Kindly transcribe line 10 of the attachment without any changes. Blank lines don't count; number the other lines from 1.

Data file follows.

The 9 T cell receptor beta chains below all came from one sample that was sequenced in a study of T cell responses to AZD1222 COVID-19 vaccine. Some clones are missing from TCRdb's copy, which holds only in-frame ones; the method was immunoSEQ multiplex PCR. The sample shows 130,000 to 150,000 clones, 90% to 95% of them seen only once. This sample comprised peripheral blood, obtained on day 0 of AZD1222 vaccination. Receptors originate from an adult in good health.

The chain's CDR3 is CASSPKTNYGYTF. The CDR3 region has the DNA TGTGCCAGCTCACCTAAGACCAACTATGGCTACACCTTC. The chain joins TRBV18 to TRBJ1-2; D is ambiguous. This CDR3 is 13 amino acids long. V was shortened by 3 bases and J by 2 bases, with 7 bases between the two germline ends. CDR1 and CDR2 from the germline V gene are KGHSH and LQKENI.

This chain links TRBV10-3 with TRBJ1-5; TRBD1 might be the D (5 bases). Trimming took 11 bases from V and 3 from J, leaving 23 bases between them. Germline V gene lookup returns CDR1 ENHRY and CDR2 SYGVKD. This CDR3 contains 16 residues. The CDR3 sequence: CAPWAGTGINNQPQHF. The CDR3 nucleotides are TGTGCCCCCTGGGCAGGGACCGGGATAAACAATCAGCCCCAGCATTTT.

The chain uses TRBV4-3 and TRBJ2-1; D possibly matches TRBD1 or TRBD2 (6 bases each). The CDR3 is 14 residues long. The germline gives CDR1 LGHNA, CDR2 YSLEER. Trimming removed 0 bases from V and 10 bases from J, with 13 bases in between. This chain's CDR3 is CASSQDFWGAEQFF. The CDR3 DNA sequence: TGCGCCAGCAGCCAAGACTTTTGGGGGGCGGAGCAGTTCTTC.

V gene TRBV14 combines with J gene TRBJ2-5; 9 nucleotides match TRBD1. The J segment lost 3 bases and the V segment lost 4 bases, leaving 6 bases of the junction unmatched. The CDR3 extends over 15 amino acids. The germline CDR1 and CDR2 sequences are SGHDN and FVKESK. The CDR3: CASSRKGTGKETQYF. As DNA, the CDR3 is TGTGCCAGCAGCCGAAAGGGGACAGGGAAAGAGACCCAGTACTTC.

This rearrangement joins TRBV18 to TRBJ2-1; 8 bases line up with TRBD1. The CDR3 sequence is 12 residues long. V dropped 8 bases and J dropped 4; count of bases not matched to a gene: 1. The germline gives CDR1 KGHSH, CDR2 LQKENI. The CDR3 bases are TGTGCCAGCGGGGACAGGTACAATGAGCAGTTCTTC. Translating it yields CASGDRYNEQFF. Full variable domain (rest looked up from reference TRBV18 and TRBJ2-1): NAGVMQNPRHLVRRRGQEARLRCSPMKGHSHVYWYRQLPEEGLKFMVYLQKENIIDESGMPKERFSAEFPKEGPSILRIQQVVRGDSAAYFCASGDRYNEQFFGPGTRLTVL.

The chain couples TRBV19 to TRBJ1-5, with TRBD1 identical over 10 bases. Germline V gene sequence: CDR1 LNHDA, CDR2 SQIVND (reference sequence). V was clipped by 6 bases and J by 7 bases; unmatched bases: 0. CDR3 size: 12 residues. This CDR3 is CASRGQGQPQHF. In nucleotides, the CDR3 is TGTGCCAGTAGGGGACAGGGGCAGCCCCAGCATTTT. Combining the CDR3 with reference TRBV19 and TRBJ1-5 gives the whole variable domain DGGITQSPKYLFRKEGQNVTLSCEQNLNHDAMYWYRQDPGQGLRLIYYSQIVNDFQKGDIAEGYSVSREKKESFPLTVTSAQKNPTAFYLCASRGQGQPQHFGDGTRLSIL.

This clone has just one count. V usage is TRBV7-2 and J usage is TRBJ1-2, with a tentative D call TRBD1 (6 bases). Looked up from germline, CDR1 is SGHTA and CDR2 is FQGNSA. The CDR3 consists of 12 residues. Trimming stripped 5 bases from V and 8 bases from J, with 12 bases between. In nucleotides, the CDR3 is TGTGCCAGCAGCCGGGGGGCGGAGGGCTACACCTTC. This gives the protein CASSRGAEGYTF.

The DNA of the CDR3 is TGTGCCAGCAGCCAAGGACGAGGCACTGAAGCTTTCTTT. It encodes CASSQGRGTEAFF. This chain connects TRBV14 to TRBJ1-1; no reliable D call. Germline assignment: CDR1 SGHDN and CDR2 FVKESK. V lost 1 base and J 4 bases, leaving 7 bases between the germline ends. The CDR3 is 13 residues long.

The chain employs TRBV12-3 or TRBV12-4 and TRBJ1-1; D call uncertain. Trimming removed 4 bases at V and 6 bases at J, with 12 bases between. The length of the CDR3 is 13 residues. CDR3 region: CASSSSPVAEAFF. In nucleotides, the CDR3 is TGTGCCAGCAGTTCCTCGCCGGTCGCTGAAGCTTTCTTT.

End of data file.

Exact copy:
The chain employs TRBV12-3 or TRBV12-4 and TRBJ1-1; D call uncertain. Trimming removed 4 bases at V and 6 bases at J, with 12 bases between. The length of the CDR3 is 13 residues. CDR3 region: CASSSSPVAEAFF. In nucleotides, the CDR3 is TGTGCCAGCAGTTCCTCGCCGGTCGCTGAAGCTTTCTTT.